Yale Logo Cancer is known to cause distortion in the genes which seemingly affect the human body. Researchers from Yale University recently highlighted that cancer becomes independent due to a small gene that permits it to get accustomed and propagate.

Researchers examined an oncogene addiction within a tumor that apparently offers an innovative and essential therapeutic target with the ability to restrict the harmful disease. Researchers studied the action of a specific microRNA, a class of small RNAs that supposedly control the expression of genes.

“If we show that a cancer is addicted to a particular gene, it means that we have a prime target to attack and treat it with drugs,” commented Frank Slack, professor of molecular cellular and developmental biology and Director of the Cancer Genetics and Genomics Program at Yale Cancer Center.

The micro-RNA known as miR-21 was observed to be active in almost every form of cancer tested. However, researchers have not yet underlined its effect on living organisms. They observed that mice mainly bred to over express miR-21 were capable of developing a form of lymphoma.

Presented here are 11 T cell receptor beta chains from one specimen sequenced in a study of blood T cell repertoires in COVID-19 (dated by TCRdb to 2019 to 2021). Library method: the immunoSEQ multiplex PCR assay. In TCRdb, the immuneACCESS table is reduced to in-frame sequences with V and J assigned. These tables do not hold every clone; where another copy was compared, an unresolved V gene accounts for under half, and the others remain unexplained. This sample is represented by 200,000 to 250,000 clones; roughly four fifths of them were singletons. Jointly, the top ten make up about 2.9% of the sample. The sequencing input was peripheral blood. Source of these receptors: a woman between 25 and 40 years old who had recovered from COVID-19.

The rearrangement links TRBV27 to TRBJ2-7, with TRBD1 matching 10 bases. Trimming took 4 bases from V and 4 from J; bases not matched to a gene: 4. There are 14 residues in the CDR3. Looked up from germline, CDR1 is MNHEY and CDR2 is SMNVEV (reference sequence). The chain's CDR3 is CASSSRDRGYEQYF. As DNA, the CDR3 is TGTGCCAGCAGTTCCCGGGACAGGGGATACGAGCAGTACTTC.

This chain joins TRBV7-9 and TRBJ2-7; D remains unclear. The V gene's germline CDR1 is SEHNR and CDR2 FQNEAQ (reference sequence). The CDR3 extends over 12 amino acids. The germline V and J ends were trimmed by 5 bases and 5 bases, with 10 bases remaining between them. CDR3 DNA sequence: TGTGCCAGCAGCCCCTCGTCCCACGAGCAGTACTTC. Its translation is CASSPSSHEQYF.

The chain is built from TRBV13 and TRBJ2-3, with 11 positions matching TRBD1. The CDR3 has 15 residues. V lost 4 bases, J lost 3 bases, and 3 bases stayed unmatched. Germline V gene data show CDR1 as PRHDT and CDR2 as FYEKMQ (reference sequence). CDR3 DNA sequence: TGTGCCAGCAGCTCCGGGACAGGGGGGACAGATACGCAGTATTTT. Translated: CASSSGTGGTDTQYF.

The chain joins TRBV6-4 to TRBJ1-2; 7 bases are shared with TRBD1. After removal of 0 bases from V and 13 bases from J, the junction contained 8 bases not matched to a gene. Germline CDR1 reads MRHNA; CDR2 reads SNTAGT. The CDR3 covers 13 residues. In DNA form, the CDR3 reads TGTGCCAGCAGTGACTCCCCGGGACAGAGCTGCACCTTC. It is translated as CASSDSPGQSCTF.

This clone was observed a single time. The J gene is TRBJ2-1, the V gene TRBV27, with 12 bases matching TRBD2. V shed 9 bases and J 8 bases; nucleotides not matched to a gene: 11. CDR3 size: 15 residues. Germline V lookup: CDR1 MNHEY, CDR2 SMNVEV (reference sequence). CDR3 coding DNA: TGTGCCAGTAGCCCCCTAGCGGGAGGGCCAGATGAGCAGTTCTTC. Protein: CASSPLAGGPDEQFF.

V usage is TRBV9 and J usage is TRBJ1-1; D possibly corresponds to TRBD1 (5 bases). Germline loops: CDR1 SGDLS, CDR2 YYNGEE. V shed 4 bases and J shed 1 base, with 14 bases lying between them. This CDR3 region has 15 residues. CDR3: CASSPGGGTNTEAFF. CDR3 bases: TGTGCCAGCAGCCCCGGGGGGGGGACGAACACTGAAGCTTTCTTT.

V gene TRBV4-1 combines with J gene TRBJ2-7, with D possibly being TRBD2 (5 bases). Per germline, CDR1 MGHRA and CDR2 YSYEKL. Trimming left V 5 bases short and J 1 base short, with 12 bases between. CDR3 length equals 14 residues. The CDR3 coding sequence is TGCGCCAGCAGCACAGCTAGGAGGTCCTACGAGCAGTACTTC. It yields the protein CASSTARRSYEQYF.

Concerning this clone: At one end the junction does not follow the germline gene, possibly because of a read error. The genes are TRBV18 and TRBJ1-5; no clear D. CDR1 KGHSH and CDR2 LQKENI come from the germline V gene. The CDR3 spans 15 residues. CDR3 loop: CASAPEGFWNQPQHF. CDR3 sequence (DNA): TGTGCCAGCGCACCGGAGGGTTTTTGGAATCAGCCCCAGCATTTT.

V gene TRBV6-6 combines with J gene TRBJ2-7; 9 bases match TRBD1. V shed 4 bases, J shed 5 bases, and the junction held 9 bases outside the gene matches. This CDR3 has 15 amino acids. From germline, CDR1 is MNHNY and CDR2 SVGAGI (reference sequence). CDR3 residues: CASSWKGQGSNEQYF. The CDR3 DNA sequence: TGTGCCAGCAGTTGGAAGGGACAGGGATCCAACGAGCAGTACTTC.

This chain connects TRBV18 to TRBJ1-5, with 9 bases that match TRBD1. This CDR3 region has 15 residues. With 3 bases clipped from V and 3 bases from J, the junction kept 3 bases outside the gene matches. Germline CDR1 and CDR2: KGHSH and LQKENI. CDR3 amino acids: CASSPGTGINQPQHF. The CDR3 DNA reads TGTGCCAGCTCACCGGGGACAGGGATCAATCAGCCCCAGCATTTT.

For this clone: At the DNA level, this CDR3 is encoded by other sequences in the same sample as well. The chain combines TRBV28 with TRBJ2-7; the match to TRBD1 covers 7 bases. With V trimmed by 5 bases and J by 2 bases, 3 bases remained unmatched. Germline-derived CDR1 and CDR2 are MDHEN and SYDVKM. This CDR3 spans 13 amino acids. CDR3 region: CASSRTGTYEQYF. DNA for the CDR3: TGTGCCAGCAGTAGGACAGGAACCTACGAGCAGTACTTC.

“Our understanding of ‘oncogene addiction’ in cancer has major potential to change the way we target and treat cancer, with a new emphasis on targeting and inactivating microRNAs,” remarked Thomas J. Lynch, Jr., MD, Director of Yale Cancer Center and Physician-in-Chief of Smilow Cancer Hospital at Yale-New Haven.

They further identified that when the gene was inactive in the mice, tumors entirely degenerated within days. These findings claim to be the first to reveal that cancer can be seemingly addicted to microRNAs and that their nonexistence may restrict cancer.

These findings were published in the August 8 online edition of the journal Nature.